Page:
UPS Shares Ambitious Plans For Their Drone Services!
United Parcel Service (UPS) has ambitious plans for their drone services!
Shipping giant, UPS, is testing drone delivery services in an effort that could have significant implications for the nation’s wireless network operators.
In a virtual presentation at the Wireless Infrastructure Association’s Connect (X) trade show, Bala Ganesh, the VP of UPS’s Advanced, said that the company has conducted several drone tests since obtaining U.S. government approval to operate a drone airline in the latter part of 2019. According to Mr. Ganesh, they have been working on this for five years.
Ganesh highlighted the following three key drone tests conducted by UPS:
- “With drone company Matternet, he said UPS transported medical samples to testing labs at the WakeMed flagship hospital in North Carolina, which he said cut down transit time to less than five minutes to speed up diagnosis.
- He said UPS has tested launching drones from the top of its package delivery vehicles in rural residential areas. In a video, drones rise from the top of a UPS van to deliver packages to nearby residents.
- And Ganesh said the company participated in a White House event designed to test the viability of drones to handle deliveries amid COVID-19 lockdown orders. Specifically, he said the company started delivering medicine to a senior living facility in Florida several weeks ago.*
Ganesh’s appearance at the Workforce Investment Act’s (WIA’s) trade show is important because the event is specifically targeted at wireless providers, cell tower operators and others in the mobile industry, potentially indicating UPS’s plans to connect a fleet of delivery drones to 4G or 5G networks.
The fact is that UPS is already using wireless technology, which began with using AT&T’s 2.5G GPRS network almost 20 years ago, in order to connect thousands of its drivers to the Internet. Furthermore, UPS is testing a significant private wireless network at its distribution center in Billings, Montana.*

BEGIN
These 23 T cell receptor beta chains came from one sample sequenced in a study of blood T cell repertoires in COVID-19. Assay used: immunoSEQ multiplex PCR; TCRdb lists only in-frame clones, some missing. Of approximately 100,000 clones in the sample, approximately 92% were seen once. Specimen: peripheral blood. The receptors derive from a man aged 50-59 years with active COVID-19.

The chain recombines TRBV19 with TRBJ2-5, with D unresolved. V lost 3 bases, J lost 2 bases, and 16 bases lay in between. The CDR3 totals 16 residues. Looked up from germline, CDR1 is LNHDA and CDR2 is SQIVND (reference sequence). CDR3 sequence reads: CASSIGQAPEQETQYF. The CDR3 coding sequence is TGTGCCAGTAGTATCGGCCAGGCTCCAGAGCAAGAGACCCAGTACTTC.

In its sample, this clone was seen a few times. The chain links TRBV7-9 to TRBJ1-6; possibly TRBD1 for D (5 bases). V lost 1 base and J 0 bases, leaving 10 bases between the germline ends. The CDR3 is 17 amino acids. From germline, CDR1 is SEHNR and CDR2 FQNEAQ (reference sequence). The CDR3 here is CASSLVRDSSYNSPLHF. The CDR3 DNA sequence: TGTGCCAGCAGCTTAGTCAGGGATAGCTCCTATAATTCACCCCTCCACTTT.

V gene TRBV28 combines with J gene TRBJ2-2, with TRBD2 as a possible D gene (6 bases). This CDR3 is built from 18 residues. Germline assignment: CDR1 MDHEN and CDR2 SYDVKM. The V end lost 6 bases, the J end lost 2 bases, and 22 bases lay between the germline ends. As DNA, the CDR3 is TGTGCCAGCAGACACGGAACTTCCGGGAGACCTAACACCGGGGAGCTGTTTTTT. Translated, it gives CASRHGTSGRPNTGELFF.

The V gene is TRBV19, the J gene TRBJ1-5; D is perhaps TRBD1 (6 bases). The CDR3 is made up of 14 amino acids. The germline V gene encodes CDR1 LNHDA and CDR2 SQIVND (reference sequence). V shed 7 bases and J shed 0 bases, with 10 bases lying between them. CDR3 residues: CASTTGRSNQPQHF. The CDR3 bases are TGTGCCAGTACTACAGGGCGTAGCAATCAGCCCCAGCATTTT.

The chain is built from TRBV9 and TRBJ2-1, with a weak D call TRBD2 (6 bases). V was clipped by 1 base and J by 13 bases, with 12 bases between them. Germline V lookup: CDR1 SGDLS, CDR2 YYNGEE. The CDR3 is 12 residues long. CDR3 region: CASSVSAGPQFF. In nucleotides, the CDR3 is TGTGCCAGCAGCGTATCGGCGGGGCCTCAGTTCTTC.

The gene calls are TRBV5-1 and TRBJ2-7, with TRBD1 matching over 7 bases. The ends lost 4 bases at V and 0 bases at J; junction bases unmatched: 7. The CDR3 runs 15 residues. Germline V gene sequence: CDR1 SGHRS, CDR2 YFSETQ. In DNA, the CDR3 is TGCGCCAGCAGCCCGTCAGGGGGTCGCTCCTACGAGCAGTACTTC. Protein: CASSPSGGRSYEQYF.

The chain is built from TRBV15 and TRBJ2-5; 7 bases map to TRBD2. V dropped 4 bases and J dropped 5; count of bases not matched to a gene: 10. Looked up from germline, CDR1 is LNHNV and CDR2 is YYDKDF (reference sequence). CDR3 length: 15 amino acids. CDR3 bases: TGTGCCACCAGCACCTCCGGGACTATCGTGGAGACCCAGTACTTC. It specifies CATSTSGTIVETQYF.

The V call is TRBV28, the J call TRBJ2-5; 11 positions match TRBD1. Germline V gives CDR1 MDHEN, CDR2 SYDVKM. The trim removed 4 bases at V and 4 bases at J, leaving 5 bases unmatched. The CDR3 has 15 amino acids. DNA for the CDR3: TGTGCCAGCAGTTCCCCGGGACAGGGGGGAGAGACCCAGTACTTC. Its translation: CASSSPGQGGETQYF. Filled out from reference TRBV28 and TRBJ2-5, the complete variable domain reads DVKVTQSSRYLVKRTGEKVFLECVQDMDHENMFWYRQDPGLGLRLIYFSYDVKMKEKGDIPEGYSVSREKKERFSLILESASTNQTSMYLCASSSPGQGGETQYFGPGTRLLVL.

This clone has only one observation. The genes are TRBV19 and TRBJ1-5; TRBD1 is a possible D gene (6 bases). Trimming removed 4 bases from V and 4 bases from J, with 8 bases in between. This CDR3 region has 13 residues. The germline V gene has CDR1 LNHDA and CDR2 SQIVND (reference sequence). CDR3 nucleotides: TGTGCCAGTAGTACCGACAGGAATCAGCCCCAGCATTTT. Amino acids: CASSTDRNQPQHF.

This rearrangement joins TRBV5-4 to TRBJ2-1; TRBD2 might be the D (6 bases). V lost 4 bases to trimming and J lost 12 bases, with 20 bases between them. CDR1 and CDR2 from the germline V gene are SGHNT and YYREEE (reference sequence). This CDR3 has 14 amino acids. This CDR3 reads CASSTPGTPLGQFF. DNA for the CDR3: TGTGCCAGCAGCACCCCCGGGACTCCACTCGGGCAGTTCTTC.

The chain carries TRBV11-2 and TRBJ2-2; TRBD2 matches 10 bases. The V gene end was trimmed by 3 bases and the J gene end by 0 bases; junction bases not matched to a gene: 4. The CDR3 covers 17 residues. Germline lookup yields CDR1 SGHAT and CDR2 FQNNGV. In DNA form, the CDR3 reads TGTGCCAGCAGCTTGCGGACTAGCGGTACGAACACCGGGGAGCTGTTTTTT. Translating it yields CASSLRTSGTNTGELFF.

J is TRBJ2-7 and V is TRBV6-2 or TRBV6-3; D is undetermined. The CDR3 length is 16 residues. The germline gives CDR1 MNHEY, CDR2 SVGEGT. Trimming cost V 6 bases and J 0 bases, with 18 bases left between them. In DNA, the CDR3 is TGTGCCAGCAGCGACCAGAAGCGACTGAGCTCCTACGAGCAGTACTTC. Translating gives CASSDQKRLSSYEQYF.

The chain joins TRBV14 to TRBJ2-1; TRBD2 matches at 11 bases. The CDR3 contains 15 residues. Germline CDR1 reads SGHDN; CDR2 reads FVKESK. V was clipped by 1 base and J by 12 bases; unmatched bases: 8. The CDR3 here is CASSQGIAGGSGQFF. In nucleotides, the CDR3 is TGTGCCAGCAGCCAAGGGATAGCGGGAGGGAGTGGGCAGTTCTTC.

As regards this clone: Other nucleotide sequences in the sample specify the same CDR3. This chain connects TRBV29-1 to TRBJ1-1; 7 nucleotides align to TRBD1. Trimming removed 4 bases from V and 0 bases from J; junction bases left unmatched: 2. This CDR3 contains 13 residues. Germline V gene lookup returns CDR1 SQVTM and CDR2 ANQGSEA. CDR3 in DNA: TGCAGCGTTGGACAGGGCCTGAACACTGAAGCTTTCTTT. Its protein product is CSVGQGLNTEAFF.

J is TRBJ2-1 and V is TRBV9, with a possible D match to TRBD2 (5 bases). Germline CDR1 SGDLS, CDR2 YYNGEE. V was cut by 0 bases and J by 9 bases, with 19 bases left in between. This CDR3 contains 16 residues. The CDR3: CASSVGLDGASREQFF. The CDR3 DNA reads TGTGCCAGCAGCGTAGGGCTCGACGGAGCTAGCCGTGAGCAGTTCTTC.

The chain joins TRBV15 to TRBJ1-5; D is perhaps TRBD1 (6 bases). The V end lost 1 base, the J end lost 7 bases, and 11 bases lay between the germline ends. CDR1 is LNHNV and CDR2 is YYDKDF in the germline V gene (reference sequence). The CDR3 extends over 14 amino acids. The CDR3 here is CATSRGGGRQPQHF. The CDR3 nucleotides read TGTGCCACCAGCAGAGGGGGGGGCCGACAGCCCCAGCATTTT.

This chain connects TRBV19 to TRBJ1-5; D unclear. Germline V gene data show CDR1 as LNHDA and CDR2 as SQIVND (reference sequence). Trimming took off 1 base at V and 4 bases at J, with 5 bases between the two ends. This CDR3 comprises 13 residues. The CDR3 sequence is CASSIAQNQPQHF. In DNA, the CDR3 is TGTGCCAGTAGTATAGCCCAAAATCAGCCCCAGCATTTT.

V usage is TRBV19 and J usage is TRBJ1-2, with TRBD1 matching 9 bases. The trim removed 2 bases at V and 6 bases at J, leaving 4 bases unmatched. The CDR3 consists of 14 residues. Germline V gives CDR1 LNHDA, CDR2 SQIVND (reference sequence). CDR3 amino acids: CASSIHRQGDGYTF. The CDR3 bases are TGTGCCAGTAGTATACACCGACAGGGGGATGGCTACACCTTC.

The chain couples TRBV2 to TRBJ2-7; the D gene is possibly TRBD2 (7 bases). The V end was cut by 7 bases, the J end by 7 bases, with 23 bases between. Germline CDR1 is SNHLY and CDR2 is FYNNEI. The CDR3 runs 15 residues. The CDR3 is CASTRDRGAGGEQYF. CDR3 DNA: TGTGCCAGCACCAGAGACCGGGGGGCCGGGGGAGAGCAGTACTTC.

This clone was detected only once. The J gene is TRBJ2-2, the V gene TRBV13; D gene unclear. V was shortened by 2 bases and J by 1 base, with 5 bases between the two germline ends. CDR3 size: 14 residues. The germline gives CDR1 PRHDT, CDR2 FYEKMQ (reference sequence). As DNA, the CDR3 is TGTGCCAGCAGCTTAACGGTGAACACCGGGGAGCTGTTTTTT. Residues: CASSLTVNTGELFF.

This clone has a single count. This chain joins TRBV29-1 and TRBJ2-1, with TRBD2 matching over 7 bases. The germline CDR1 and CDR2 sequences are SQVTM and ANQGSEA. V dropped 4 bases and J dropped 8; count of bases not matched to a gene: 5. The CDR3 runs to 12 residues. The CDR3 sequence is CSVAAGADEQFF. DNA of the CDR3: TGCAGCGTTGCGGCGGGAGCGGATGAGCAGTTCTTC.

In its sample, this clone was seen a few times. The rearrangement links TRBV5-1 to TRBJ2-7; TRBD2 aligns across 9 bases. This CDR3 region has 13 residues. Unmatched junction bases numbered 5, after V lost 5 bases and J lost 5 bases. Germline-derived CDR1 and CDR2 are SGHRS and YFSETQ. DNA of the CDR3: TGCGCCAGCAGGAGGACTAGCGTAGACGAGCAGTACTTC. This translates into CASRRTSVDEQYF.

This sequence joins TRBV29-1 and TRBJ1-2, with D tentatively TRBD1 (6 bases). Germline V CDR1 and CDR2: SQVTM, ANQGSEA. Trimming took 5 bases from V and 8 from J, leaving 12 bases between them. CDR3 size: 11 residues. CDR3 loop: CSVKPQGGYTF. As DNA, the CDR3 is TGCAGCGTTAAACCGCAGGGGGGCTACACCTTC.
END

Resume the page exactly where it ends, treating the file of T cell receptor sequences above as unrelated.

Although Ganesh has been hesitant to share additional information about UPS’s plans for its drones, he vaguely did share the following:
“We are continuing to evaluate different ways of connecting as the market matures. Wireless requirements is a critical piece of safely operating drones and we are testing and evaluating various operating models from different vendors. . . . We continue to evaluate private LTE and see opportunities for UPS.”*
In addition to UPS, which is pursuing the possibility of a fleet of drones powered by a wireless network, AT&T plans to use drones to create a bubble of wireless coverage in emergencies. American Tower, a cell tower company, uses drones to monitor its tower operations, while Verizon bought the drone company, Skyward, to sell drone services across the country.
UPS has beat out rivals, Amazon and Alphabet, to receive the U.S. government’s first full approval to operate a drone fleet to deliver packages and the company’s Flight Forward program received a certification from the Federal Aviation Administration (FAA), which will allow the company to expand its delivery services on hospital and college campuses.
UPS’s ambitions are paying dividends in the drone market since UPS’s pilots will now be able to fly drones beyond their line-of-sight, which obviously is a very important step forward for its drone delivery services. In fact, The fledgling Flight Forward unit is immediately doubling the number of drone flights it does for its customers.